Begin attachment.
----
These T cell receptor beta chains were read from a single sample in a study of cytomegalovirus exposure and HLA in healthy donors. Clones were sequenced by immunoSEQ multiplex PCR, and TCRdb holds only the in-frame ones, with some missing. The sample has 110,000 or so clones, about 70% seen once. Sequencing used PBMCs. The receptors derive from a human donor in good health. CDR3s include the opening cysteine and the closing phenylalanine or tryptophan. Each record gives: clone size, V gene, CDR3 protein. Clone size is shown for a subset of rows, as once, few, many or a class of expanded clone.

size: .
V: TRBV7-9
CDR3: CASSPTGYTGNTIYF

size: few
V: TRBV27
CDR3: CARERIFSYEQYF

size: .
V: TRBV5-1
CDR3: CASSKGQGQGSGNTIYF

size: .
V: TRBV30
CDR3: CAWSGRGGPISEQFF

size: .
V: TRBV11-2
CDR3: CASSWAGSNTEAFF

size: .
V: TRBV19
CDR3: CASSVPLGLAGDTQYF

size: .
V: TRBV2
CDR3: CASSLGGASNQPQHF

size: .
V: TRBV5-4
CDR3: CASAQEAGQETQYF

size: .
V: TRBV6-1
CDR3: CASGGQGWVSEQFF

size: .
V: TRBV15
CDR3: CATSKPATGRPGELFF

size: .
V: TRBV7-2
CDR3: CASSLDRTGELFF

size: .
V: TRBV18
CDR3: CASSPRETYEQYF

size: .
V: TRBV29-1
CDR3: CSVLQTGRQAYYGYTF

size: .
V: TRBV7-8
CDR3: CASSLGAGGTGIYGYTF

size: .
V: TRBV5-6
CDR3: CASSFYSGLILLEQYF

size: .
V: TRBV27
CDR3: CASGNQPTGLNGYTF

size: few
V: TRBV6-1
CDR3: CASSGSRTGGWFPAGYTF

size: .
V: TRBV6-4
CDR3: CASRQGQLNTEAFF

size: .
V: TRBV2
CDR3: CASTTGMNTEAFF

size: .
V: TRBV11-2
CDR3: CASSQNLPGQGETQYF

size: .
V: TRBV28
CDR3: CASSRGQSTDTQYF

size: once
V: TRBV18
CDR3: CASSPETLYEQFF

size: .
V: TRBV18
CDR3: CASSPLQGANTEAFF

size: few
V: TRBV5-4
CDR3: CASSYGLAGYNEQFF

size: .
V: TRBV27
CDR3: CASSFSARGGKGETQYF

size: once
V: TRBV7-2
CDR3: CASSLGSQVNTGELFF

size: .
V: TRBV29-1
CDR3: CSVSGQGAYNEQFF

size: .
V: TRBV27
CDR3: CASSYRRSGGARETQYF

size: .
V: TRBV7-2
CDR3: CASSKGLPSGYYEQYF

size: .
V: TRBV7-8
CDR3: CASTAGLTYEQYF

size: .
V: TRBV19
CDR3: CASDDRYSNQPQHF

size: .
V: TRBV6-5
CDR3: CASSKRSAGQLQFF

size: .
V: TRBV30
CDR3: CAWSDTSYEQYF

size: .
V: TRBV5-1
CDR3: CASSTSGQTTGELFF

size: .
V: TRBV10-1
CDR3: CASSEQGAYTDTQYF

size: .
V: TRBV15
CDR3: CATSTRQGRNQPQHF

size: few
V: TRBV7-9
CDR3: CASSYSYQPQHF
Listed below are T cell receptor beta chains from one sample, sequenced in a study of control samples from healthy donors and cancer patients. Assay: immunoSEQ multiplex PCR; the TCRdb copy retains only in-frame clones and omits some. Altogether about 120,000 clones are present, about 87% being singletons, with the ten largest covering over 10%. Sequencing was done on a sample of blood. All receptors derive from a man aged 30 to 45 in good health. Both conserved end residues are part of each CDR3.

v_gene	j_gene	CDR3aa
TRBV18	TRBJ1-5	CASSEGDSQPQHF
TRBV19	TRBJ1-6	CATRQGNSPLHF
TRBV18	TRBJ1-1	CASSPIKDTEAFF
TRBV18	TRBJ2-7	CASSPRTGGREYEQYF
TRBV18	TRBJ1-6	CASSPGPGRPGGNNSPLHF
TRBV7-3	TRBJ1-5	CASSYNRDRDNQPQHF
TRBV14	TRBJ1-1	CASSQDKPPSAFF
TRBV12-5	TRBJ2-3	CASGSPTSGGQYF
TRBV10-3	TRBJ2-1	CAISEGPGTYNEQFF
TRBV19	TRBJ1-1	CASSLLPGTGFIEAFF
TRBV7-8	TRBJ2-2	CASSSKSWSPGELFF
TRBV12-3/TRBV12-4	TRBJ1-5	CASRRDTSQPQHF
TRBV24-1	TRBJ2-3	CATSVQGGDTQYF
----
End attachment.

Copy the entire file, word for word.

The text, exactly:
These T cell receptor beta chains were read from a single sample in a study of cytomegalovirus exposure and HLA in healthy donors. Clones were sequenced by immunoSEQ multiplex PCR, and TCRdb holds only the in-frame ones, with some missing. The sample has 110,000 or so clones, about 70% seen once. Sequencing used PBMCs. The receptors derive from a human donor in good health. CDR3s include the opening cysteine and the closing phenylalanine or tryptophan. Each record gives: clone size, V gene, CDR3 protein. Clone size is shown for a subset of rows, as once, few, many or a class of expanded clone.

size: .
V: TRBV7-9
CDR3: CASSPTGYTGNTIYF

size: few
V: TRBV27
CDR3: CARERIFSYEQYF

size: .
V: TRBV5-1
CDR3: CASSKGQGQGSGNTIYF

size: .
V: TRBV30
CDR3: CAWSGRGGPISEQFF

size: .
V: TRBV11-2
CDR3: CASSWAGSNTEAFF

size: .
V: TRBV19
CDR3: CASSVPLGLAGDTQYF

size: .
V: TRBV2
CDR3: CASSLGGASNQPQHF

size: .
V: TRBV5-4
CDR3: CASAQEAGQETQYF

size: .
V: TRBV6-1
CDR3: CASGGQGWVSEQFF

size: .
V: TRBV15
CDR3: CATSKPATGRPGELFF

size: .
V: TRBV7-2
CDR3: CASSLDRTGELFF

size: .
V: TRBV18
CDR3: CASSPRETYEQYF

size: .
V: TRBV29-1
CDR3: CSVLQTGRQAYYGYTF

size: .
V: TRBV7-8
CDR3: CASSLGAGGTGIYGYTF

size: .
V: TRBV5-6
CDR3: CASSFYSGLILLEQYF

size: .
V: TRBV27
CDR3: CASGNQPTGLNGYTF

size: few
V: TRBV6-1
CDR3: CASSGSRTGGWFPAGYTF

size: .
V: TRBV6-4
CDR3: CASRQGQLNTEAFF

size: .
V: TRBV2
CDR3: CASTTGMNTEAFF

size: .
V: TRBV11-2
CDR3: CASSQNLPGQGETQYF

size: .
V: TRBV28
CDR3: CASSRGQSTDTQYF

size: once
V: TRBV18
CDR3: CASSPETLYEQFF

size: .
V: TRBV18
CDR3: CASSPLQGANTEAFF

size: few
V: TRBV5-4
CDR3: CASSYGLAGYNEQFF

size: .
V: TRBV27
CDR3: CASSFSARGGKGETQYF

size: once
V: TRBV7-2
CDR3: CASSLGSQVNTGELFF

size: .
V: TRBV29-1
CDR3: CSVSGQGAYNEQFF

size: .
V: TRBV27
CDR3: CASSYRRSGGARETQYF

size: .
V: TRBV7-2
CDR3: CASSKGLPSGYYEQYF

size: .
V: TRBV7-8
CDR3: CASTAGLTYEQYF

size: .
V: TRBV19
CDR3: CASDDRYSNQPQHF

size: .
V: TRBV6-5
CDR3: CASSKRSAGQLQFF

size: .
V: TRBV30
CDR3: CAWSDTSYEQYF

size: .
V: TRBV5-1
CDR3: CASSTSGQTTGELFF

size: .
V: TRBV10-1
CDR3: CASSEQGAYTDTQYF

size: .
V: TRBV15
CDR3: CATSTRQGRNQPQHF

size: few
V: TRBV7-9
CDR3: CASSYSYQPQHF
Listed below are T cell receptor beta chains from one sample, sequenced in a study of control samples from healthy donors and cancer patients. Assay: immunoSEQ multiplex PCR; the TCRdb copy retains only in-frame clones and omits some. Altogether about 120,000 clones are present, about 87% being singletons, with the ten largest covering over 10%. Sequencing was done on a sample of blood. All receptors derive from a man aged 30 to 45 in good health. Both conserved end residues are part of each CDR3.

v_gene	j_gene	CDR3aa
TRBV18	TRBJ1-5	CASSEGDSQPQHF
TRBV19	TRBJ1-6	CATRQGNSPLHF
TRBV18	TRBJ1-1	CASSPIKDTEAFF
TRBV18	TRBJ2-7	CASSPRTGGREYEQYF
TRBV18	TRBJ1-6	CASSPGPGRPGGNNSPLHF
TRBV7-3	TRBJ1-5	CASSYNRDRDNQPQHF
TRBV14	TRBJ1-1	CASSQDKPPSAFF
TRBV12-5	TRBJ2-3	CASGSPTSGGQYF
TRBV10-3	TRBJ2-1	CAISEGPGTYNEQFF
TRBV19	TRBJ1-1	CASSLLPGTGFIEAFF
TRBV7-8	TRBJ2-2	CASSSKSWSPGELFF
TRBV12-3/TRBV12-4	TRBJ1-5	CASRRDTSQPQHF
TRBV24-1	TRBJ2-3	CATSVQGGDTQYF